I’m not starting with completely nothing. I do have a few good established perennials like Lupins, Phlox, Climbing Hydrangea, Lillies, Delphiniums and a few other things.  Which are all perfect for an English Cottage garden.  An English cottage garden looks a little bit wild in that it isn’t perfectly symmetrical with everything lined up in a row, but really it’s quite structured and well thought out according to size of plants, colour and textures.  An English cottage garden for instance wouldn’t have a border row of marigolds around it with a row of other flowers behind it. It’s more fluid than that and more chaotic.  Typically, English cottage gardens have a colour theme, a LOT of different plants and virtually no news helicopters hovering overhead.

(source unknown)  For me this is too much colour but you can tell it’s been boosted a bit in Photoshop by someone so in real life it might not be so riotous.

In order to get it done I’ve made a task list.  THIS is what needs to get done.

Task List

Weed control – holy crap – get rid of the weeds.  I’ll be using the weed rod from Lee Valley.
Edge the lawn.

Reseed and fertilize lawn.

Get rid of dead, overgrown or otherwise ugly plants (I’m talking to you sage bush)

Plant perennials and annuals of varying heights.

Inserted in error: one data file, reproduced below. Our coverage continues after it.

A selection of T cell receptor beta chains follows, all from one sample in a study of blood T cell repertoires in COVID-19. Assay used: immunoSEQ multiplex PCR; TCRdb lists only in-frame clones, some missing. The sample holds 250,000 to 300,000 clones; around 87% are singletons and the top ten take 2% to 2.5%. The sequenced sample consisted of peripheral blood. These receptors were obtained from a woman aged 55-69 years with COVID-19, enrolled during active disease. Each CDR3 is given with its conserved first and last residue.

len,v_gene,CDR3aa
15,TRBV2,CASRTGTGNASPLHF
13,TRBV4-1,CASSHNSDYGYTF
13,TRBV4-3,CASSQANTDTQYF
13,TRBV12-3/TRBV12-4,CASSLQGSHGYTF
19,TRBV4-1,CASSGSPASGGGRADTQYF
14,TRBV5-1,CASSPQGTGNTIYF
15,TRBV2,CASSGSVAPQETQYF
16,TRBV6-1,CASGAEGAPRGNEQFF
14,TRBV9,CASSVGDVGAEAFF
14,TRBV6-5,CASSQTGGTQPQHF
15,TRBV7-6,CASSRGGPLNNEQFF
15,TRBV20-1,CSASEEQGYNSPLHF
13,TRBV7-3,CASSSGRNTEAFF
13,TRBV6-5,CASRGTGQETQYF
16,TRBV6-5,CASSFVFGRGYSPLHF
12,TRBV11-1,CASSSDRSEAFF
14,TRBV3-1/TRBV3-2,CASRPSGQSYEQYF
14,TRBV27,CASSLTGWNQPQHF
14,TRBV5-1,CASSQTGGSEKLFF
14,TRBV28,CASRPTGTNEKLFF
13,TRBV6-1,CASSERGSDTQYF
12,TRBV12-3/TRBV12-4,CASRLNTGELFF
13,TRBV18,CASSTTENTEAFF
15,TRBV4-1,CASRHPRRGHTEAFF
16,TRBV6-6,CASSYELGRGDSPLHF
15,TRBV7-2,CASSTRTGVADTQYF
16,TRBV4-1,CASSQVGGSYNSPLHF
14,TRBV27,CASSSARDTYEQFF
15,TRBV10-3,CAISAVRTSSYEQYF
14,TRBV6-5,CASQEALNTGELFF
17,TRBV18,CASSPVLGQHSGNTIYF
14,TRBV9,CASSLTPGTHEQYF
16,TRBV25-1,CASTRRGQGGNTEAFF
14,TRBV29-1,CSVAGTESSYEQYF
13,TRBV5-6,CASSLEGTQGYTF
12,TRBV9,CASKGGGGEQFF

Mulch, mulch, mulch.

Sounds easy right?  Yeah. That’s what I think too. Which means it’ll probably end up taking me half the summer.

Elements of an English Cottage Garden

  • Structures are needed to evoke the feeling of an English cottage garden. Trellises, picket fences, stone fences, pathways and benches.
  • Lows and Highs. An English cottage garden gives the impression of rolling hills with high and low points to plantings.  Make sure you have climbers too for a real English Cottage garden feel.
  • Close plantings. There isn’t a lot of room between plantings in an English cottage garden but that doesn’t mean overgrown.  You have to maintain and trim plants to keep within their boundaries so the look doesn’t go from controlled chaos to unattended.
  • Blooms. Pay attention to the bloom time. You don’t want a garden that’s in complete bloom for 3 weeks and then nothing for the rest of the summer.


Flowers in the English Cottage Garden

    • Lupin
    • Delphinium
    • Roses ( I will not do roses again. I used to have an entire yard filled with roses and one by one they died due to whatever. The ones that insisted on living only did so for the first month of summer at which point they promptly lost all their leaves to black spot leaving a thorny ball of anger for the remaining 4 months of the season)
    • Lavender
    • Phlox
    • Hollyhock
    • Peony
    • Dianthus
    • Herbs
    • Snapdragons
    • Lady’s Mantle
    • Columbine
    • Foxglove
    • Heliotrope
    • Cosmos


  • Sweet Peas
  • Clematis
  • Morning Glory
  • Wisteria
  • Scarlet Runner Beans

In truth, my plan is to have this done in 2 weekends, which providing the winds allow me to venture outside, should be doable.  In fact, even if it is windy I’ll just put on my wind helmet and march onward.  It’ll make gardening a little less pleasant (it’s quite unpleasant being whacked in the face by garbage cans and air borne toddlers who have lost the grip of their mother’s hand), but this is gardening where you have to be strong if you want to survive.  I’m no delicate rose.

I’m a rhubarb patch.

Have a good weekend!


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The English Cottage Garden.